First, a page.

2013_Current_Temps_LOCALAt the end of November, I posted my winter outlook which called for a below average mean temperature for the season with near to above average snowfall but less than the 63.4″ of last winter. Did you enter the WBZ AccuWeather Snowfall Contest? So far, officially, Boston has received 27″ with some places on the North Shore over 40″! Where is it? Depending upon your viewpoint, thanks or no thanks to the crazy gyrations and oscillations of temperature over the past several weeks. That was another main point of the winter outlook- the high potential for big fluctuations in temperature and what a roller coaster ride it has been so far. It has ranged from a couple subzero mornings to near record highs. We were shivering late last week then a mini-thaw struck on Monday with Boston’s high of 56 degrees. Beantown’s high of 59 degrees today was 3 degrees short of the record of 62 degrees set in 1975 on this date! Most of the WBZ WeatherBug Stations were 55-60! Between those two peaks of amazing warmth, there was an arctic blast last Tuesday when the afternoon temperature failed to exceed 15 degrees in most locations! What is next- the deep freeze again? No, it looks like we will have a longer January thaw lasting a few days followed by some seasonable temperatures the second half of the week. Thereafter, we will be on guard as more frigid air reloads in Canada and attempts to attack the second half of the month. Additionally, we will be closely monitoring stratospheric warming which appears to be underway. This is the key to potential eventual North Atlantic blocking that increases the risk for snowstorms in the Northeast. It is a tricky and paramount factor in determining the flavor of winter here in New England. Other coincident factors in play may contribute to the development of this blocking so in the next couple of weeks, we should be able to get a better handle on how stormy the second half of winter could be.

2013_Model Satrad 72hrIn the near term, expect showery rains of varying intensity this evening with a trend toward decreasing coverage as time passes. The heaviest rain should exit Gillette Stadium near kickoff with a few more passing showers tapering off during the first half of the game. Interestingly, when the Pats hosted the Colts for the AFC Divisional Round in 2004, it was 25 degrees and snowing at Gillette and the Pats won 20-3. The temperatures will hold in the rather humid 50s to near 60 through much of the evening then drop after midnight following the cold frontal passage. There will not be a flash freeze. Dawn will debut in the upper 30s to lower 40s with some clearing taking place. Yet, with ample sunshine and a spell of passing patches of clouds, it really will not warm up too much tomorrow with highs averaging around 44 degrees. The air will be much drier and the westerly wind will gust to 35 mph. A ridge of high pressure will build off to the south of New England resulting in a southwesterly wind and a feel of spring again on Monday with highs in the lower 50s. Sunshine may become dimmed by increasing afternoon cloudiness. The forecast becomes uncertain for Tuesday into early Thursday. It isn’t completely clear if there will be some phasing of perturbations in the upper air flow. It could result in a stronger ocean storm which might release a few to several inches of snow later Wednesday into early Thursday. That solution cannot be ruled out but it is probably more likely that one piece of energy will cause a period of light rain especially over southeastern MA part of Tuesday then the next piece arrives later to create a spell of light snow late Wednesday. Some tweaking of this part of the forecast is quite likely. After that, seasonable temperatures of daily highs in the upper 30s is on tap late in the week and starting the weekend. An arctic invasion may occur late in the MLK holiday weekend.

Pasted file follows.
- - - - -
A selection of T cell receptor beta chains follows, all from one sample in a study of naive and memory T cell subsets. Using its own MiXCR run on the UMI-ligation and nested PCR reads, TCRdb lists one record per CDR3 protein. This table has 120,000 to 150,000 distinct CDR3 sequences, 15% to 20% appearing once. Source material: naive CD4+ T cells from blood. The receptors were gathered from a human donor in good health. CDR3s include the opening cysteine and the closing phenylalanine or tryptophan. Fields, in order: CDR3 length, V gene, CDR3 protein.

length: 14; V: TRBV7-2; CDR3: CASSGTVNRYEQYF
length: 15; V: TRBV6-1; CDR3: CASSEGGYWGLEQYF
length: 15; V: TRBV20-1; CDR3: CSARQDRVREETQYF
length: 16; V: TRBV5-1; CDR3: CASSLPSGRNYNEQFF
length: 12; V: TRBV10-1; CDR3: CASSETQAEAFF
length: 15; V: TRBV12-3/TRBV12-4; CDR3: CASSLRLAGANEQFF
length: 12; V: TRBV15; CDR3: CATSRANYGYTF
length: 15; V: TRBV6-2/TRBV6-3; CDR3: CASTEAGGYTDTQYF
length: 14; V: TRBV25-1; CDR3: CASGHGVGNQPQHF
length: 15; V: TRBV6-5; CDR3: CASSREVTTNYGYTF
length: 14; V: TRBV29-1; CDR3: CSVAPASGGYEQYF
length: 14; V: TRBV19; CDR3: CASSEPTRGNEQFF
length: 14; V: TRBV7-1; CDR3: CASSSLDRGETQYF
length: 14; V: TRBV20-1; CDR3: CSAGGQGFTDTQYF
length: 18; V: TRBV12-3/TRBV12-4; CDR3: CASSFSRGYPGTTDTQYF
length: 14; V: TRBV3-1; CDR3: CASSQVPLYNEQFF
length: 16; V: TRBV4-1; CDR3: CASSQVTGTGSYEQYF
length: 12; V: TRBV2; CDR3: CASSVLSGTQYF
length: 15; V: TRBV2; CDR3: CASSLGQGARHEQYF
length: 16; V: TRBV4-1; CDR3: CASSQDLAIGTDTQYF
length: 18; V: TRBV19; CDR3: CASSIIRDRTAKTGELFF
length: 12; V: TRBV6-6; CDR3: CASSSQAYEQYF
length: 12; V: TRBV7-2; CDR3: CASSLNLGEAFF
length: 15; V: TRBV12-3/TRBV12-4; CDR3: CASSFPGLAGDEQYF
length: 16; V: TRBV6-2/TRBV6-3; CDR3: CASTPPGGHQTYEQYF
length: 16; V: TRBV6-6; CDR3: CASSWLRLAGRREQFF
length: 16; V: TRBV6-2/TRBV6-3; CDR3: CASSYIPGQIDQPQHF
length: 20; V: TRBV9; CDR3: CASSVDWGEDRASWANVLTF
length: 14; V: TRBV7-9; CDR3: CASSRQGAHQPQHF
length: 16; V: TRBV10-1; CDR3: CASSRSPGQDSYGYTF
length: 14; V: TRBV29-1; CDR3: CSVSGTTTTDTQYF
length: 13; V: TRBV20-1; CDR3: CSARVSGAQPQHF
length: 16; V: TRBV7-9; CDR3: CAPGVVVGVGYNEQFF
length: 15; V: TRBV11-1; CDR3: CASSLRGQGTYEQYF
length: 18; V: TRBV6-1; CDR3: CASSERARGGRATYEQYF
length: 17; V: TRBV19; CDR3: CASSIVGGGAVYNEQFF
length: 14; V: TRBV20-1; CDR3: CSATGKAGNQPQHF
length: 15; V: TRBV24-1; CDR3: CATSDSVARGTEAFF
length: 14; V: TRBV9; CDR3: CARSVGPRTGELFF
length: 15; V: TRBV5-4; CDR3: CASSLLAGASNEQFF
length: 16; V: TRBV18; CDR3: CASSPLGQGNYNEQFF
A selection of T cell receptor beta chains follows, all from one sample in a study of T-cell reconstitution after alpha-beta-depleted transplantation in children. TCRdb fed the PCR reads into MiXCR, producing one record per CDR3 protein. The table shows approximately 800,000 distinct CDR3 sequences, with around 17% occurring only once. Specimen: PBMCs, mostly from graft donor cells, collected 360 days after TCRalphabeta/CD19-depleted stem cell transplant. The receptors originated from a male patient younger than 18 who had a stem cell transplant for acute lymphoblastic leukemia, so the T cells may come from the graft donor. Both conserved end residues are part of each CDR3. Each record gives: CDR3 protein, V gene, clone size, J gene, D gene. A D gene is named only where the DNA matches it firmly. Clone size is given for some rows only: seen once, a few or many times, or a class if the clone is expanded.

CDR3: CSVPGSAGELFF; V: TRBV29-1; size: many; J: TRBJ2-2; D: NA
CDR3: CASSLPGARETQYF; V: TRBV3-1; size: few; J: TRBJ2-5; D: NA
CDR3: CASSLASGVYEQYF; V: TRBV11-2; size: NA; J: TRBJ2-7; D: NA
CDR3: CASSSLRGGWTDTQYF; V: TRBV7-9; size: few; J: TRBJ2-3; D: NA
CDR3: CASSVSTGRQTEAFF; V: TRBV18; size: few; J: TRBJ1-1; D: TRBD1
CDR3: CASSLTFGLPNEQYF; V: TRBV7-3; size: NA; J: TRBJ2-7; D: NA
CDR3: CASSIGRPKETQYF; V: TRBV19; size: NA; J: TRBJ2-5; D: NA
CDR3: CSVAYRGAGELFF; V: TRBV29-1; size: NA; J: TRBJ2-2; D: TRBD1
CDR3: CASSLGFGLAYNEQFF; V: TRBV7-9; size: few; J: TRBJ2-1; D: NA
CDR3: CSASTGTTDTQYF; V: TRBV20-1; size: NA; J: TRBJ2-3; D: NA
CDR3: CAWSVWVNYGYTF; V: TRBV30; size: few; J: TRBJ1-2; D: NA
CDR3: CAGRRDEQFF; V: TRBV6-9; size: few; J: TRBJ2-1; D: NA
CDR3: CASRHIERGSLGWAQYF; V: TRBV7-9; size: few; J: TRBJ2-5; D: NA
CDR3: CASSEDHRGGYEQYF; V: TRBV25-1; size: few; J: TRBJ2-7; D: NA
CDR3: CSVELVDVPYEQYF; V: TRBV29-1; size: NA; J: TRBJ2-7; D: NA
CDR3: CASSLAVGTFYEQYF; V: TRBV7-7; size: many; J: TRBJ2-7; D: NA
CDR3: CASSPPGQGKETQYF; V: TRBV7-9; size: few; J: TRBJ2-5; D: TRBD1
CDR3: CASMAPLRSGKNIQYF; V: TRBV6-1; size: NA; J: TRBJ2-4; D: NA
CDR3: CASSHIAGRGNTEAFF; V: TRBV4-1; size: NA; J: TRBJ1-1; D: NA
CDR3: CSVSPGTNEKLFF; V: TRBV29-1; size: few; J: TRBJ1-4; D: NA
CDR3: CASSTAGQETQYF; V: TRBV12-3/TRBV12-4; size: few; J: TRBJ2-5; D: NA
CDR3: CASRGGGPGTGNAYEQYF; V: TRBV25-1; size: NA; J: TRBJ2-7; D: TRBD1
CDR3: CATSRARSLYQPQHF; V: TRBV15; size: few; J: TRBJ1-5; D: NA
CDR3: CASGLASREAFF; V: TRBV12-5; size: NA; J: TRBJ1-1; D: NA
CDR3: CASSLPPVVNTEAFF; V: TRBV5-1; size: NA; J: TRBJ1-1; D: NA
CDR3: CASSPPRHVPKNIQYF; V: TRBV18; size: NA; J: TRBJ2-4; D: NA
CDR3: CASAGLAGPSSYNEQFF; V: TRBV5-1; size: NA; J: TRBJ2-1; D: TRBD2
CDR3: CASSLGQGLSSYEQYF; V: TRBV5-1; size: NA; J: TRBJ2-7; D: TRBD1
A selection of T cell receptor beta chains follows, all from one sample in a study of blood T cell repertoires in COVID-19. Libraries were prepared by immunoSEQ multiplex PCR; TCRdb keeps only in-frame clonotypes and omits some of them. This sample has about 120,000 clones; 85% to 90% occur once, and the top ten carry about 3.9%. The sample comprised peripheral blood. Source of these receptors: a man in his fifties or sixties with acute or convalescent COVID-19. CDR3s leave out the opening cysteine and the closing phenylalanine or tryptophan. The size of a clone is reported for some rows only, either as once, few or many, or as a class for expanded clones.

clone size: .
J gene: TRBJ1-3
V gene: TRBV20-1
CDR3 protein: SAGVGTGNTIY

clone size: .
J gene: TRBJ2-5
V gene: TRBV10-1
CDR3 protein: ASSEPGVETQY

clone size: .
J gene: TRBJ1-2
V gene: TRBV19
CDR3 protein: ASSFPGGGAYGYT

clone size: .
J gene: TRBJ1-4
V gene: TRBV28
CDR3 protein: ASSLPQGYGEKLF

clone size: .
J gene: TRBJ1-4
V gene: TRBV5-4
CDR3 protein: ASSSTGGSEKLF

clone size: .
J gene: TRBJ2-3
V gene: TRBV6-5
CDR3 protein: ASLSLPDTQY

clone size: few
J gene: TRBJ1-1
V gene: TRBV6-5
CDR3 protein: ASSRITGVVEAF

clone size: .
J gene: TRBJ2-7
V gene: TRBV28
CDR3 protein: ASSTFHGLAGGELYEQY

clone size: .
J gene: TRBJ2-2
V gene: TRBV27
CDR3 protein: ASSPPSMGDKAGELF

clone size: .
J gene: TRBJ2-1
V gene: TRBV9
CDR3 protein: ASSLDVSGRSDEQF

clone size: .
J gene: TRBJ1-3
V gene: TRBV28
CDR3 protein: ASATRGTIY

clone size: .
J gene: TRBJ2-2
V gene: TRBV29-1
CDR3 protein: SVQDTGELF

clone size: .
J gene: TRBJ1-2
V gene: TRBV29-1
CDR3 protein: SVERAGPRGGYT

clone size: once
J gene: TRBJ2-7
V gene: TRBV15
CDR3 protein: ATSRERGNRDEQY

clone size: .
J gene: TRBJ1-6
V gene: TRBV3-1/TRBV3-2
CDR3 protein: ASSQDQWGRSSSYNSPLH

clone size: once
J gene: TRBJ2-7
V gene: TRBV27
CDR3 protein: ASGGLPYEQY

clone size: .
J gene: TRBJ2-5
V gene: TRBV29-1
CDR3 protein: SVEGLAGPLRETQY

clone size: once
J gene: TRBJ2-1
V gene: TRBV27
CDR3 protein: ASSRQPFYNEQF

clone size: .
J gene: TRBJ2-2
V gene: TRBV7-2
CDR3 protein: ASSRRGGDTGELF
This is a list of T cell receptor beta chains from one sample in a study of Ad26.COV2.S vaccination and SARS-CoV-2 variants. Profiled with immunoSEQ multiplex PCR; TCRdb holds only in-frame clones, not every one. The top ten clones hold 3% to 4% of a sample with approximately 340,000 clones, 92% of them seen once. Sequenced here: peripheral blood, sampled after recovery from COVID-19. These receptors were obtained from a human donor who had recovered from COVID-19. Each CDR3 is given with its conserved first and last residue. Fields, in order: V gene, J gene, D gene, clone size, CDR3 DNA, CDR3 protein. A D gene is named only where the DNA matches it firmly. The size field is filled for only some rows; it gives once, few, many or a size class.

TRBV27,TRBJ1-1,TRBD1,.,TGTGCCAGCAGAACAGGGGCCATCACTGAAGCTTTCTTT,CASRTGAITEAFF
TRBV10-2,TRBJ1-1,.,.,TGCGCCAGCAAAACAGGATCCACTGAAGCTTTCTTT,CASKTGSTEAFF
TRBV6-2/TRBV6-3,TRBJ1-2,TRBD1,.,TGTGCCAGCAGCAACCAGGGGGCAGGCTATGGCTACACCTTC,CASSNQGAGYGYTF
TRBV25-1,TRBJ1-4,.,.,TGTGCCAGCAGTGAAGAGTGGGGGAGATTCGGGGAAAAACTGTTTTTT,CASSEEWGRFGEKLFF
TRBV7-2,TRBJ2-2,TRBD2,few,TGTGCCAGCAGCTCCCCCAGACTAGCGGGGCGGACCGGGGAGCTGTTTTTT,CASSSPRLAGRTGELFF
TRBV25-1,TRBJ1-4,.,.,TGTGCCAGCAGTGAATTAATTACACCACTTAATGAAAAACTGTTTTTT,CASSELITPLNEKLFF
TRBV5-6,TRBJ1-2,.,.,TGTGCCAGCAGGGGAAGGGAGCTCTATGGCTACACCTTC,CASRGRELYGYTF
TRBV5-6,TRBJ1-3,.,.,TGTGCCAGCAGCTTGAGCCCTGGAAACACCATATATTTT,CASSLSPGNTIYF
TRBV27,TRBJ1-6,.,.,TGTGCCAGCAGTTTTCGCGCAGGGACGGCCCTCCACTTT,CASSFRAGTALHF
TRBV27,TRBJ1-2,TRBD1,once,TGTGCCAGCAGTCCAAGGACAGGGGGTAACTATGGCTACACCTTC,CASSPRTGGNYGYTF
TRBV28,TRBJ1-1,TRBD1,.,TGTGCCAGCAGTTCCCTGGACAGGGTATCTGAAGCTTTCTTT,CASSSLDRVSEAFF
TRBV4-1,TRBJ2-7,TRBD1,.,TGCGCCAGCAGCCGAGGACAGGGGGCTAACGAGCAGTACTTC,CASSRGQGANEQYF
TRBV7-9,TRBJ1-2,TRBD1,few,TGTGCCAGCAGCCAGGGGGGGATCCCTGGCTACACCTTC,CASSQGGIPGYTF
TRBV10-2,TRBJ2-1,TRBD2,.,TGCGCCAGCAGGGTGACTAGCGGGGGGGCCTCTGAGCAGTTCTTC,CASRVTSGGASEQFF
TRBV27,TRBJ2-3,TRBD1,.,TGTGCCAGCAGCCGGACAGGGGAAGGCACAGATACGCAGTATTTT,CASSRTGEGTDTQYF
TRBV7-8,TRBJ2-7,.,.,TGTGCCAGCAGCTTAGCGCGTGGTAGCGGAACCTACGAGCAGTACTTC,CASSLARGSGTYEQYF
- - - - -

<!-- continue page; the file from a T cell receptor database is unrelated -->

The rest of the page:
For the skiers, riders, and snowmobilers, expect changing conditions on the trails. There are variable temperatures across northern New England with rain falling even on the highest mountains with the Mount Washington Observatory recording a high of 40 degrees! Consequently, primary surfaces are wet and some freezing will occur late tonight. There may be a few snow showers scattered over the northern mountains tomorrow with temperatures in the upper 20s to middle 30s with a strong westerly wind. Grooming will commence. There is hope for some accumulating snow on the trails on Wednesday. The resorts need a blowout snowstorm to open up all of the terrain like the glades, shoots, and non-snowmaking slopes. That is not in the forseeable future but colder air the second half of the week means snowmaking will resume.

Danielle Niles posts her thoughts tomorrow morning and I shall return later in the day.

Enjoy your Sunday.


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